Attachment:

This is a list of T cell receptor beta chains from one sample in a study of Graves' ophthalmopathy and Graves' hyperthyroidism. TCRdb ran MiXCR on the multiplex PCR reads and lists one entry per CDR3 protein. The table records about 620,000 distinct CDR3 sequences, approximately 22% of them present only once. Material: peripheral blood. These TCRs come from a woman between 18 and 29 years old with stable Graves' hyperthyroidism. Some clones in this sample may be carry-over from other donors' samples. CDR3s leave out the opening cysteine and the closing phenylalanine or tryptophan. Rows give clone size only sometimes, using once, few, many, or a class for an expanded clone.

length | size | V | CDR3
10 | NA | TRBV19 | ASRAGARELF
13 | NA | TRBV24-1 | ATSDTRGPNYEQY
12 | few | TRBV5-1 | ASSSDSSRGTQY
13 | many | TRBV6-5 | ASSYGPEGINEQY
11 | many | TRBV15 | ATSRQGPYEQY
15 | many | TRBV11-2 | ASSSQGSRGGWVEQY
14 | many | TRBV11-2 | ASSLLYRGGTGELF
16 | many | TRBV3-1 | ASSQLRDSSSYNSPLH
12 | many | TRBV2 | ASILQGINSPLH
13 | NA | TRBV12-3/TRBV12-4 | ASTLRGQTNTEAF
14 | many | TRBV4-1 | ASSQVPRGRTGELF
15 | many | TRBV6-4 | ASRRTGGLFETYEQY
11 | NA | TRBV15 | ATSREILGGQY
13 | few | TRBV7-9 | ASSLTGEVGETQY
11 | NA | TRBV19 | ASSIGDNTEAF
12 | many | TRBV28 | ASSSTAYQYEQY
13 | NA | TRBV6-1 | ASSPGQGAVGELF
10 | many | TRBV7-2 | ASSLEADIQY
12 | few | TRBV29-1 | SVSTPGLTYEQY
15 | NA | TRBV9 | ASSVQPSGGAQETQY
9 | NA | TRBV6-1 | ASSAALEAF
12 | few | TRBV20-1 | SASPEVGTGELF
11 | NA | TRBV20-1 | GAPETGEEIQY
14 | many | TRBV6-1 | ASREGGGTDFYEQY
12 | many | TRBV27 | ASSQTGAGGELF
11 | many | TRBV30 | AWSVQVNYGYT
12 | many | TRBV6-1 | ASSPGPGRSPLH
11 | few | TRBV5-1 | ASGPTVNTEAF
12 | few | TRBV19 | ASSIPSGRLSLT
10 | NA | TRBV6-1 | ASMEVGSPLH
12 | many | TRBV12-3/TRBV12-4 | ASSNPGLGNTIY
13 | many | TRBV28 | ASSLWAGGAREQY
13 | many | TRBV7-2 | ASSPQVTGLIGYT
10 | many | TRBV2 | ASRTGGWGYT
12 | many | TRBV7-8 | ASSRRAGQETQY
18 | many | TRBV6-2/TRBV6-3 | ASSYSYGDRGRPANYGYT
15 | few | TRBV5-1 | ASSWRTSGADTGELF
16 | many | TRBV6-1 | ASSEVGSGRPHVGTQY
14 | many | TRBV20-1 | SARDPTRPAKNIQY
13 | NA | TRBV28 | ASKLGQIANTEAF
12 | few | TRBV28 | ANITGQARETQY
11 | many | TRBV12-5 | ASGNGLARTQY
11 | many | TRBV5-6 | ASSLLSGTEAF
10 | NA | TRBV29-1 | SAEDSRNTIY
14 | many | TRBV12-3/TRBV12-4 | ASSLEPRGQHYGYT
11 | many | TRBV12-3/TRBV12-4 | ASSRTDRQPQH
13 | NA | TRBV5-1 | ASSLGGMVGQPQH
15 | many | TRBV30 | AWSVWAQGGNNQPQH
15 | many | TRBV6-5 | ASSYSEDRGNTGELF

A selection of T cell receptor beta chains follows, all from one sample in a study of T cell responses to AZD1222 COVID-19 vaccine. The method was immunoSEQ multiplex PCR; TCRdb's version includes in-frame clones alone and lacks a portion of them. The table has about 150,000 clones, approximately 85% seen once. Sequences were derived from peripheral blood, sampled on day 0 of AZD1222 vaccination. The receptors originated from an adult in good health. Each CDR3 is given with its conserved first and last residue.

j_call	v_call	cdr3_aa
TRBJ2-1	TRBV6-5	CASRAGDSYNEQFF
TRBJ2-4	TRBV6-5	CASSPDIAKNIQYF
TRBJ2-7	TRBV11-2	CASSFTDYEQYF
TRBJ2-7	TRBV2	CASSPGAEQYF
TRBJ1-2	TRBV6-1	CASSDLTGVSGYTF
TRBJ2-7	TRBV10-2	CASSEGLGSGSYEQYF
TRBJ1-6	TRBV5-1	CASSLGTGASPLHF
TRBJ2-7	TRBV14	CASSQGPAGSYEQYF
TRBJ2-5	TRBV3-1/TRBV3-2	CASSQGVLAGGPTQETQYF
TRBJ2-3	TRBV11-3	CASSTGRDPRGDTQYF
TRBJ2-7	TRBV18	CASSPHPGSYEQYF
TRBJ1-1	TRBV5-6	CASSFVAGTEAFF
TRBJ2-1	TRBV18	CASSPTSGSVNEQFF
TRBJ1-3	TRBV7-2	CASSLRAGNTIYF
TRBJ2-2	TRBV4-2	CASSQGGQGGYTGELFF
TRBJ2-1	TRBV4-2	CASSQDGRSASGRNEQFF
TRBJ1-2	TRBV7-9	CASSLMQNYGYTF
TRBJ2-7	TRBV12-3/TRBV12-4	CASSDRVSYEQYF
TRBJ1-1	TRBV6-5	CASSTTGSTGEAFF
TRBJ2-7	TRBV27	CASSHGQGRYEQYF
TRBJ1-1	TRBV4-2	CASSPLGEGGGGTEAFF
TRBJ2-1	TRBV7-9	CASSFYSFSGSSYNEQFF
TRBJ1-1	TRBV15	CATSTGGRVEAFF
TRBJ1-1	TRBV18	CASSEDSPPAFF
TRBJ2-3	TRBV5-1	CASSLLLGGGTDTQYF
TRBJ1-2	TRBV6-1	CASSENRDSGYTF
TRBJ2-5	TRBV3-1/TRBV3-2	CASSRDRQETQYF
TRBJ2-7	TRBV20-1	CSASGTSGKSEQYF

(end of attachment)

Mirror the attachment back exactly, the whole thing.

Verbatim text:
This is a list of T cell receptor beta chains from one sample in a study of Graves' ophthalmopathy and Graves' hyperthyroidism. TCRdb ran MiXCR on the multiplex PCR reads and lists one entry per CDR3 protein. The table records about 620,000 distinct CDR3 sequences, approximately 22% of them present only once. Material: peripheral blood. These TCRs come from a woman between 18 and 29 years old with stable Graves' hyperthyroidism. Some clones in this sample may be carry-over from other donors' samples. CDR3s leave out the opening cysteine and the closing phenylalanine or tryptophan. Rows give clone size only sometimes, using once, few, many, or a class for an expanded clone.

length | size | V | CDR3
10 | NA | TRBV19 | ASRAGARELF
13 | NA | TRBV24-1 | ATSDTRGPNYEQY
12 | few | TRBV5-1 | ASSSDSSRGTQY
13 | many | TRBV6-5 | ASSYGPEGINEQY
11 | many | TRBV15 | ATSRQGPYEQY
15 | many | TRBV11-2 | ASSSQGSRGGWVEQY
14 | many | TRBV11-2 | ASSLLYRGGTGELF
16 | many | TRBV3-1 | ASSQLRDSSSYNSPLH
12 | many | TRBV2 | ASILQGINSPLH
13 | NA | TRBV12-3/TRBV12-4 | ASTLRGQTNTEAF
14 | many | TRBV4-1 | ASSQVPRGRTGELF
15 | many | TRBV6-4 | ASRRTGGLFETYEQY
11 | NA | TRBV15 | ATSREILGGQY
13 | few | TRBV7-9 | ASSLTGEVGETQY
11 | NA | TRBV19 | ASSIGDNTEAF
12 | many | TRBV28 | ASSSTAYQYEQY
13 | NA | TRBV6-1 | ASSPGQGAVGELF
10 | many | TRBV7-2 | ASSLEADIQY
12 | few | TRBV29-1 | SVSTPGLTYEQY
15 | NA | TRBV9 | ASSVQPSGGAQETQY
9 | NA | TRBV6-1 | ASSAALEAF
12 | few | TRBV20-1 | SASPEVGTGELF
11 | NA | TRBV20-1 | GAPETGEEIQY
14 | many | TRBV6-1 | ASREGGGTDFYEQY
12 | many | TRBV27 | ASSQTGAGGELF
11 | many | TRBV30 | AWSVQVNYGYT
12 | many | TRBV6-1 | ASSPGPGRSPLH
11 | few | TRBV5-1 | ASGPTVNTEAF
12 | few | TRBV19 | ASSIPSGRLSLT
10 | NA | TRBV6-1 | ASMEVGSPLH
12 | many | TRBV12-3/TRBV12-4 | ASSNPGLGNTIY
13 | many | TRBV28 | ASSLWAGGAREQY
13 | many | TRBV7-2 | ASSPQVTGLIGYT
10 | many | TRBV2 | ASRTGGWGYT
12 | many | TRBV7-8 | ASSRRAGQETQY
18 | many | TRBV6-2/TRBV6-3 | ASSYSYGDRGRPANYGYT
15 | few | TRBV5-1 | ASSWRTSGADTGELF
16 | many | TRBV6-1 | ASSEVGSGRPHVGTQY
14 | many | TRBV20-1 | SARDPTRPAKNIQY
13 | NA | TRBV28 | ASKLGQIANTEAF
12 | few | TRBV28 | ANITGQARETQY
11 | many | TRBV12-5 | ASGNGLARTQY
11 | many | TRBV5-6 | ASSLLSGTEAF
10 | NA | TRBV29-1 | SAEDSRNTIY
14 | many | TRBV12-3/TRBV12-4 | ASSLEPRGQHYGYT
11 | many | TRBV12-3/TRBV12-4 | ASSRTDRQPQH
13 | NA | TRBV5-1 | ASSLGGMVGQPQH
15 | many | TRBV30 | AWSVWAQGGNNQPQH
15 | many | TRBV6-5 | ASSYSEDRGNTGELF

A selection of T cell receptor beta chains follows, all from one sample in a study of T cell responses to AZD1222 COVID-19 vaccine. The method was immunoSEQ multiplex PCR; TCRdb's version includes in-frame clones alone and lacks a portion of them. The table has about 150,000 clones, approximately 85% seen once. Sequences were derived from peripheral blood, sampled on day 0 of AZD1222 vaccination. The receptors originated from an adult in good health. Each CDR3 is given with its conserved first and last residue.

j_call	v_call	cdr3_aa
TRBJ2-1	TRBV6-5	CASRAGDSYNEQFF
TRBJ2-4	TRBV6-5	CASSPDIAKNIQYF
TRBJ2-7	TRBV11-2	CASSFTDYEQYF
TRBJ2-7	TRBV2	CASSPGAEQYF
TRBJ1-2	TRBV6-1	CASSDLTGVSGYTF
TRBJ2-7	TRBV10-2	CASSEGLGSGSYEQYF
TRBJ1-6	TRBV5-1	CASSLGTGASPLHF
TRBJ2-7	TRBV14	CASSQGPAGSYEQYF
TRBJ2-5	TRBV3-1/TRBV3-2	CASSQGVLAGGPTQETQYF
TRBJ2-3	TRBV11-3	CASSTGRDPRGDTQYF
TRBJ2-7	TRBV18	CASSPHPGSYEQYF
TRBJ1-1	TRBV5-6	CASSFVAGTEAFF
TRBJ2-1	TRBV18	CASSPTSGSVNEQFF
TRBJ1-3	TRBV7-2	CASSLRAGNTIYF
TRBJ2-2	TRBV4-2	CASSQGGQGGYTGELFF
TRBJ2-1	TRBV4-2	CASSQDGRSASGRNEQFF
TRBJ1-2	TRBV7-9	CASSLMQNYGYTF
TRBJ2-7	TRBV12-3/TRBV12-4	CASSDRVSYEQYF
TRBJ1-1	TRBV6-5	CASSTTGSTGEAFF
TRBJ2-7	TRBV27	CASSHGQGRYEQYF
TRBJ1-1	TRBV4-2	CASSPLGEGGGGTEAFF
TRBJ2-1	TRBV7-9	CASSFYSFSGSSYNEQFF
TRBJ1-1	TRBV15	CATSTGGRVEAFF
TRBJ1-1	TRBV18	CASSEDSPPAFF
TRBJ2-3	TRBV5-1	CASSLLLGGGTDTQYF
TRBJ1-2	TRBV6-1	CASSENRDSGYTF
TRBJ2-5	TRBV3-1/TRBV3-2	CASSRDRQETQYF
TRBJ2-7	TRBV20-1	CSASGTSGKSEQYF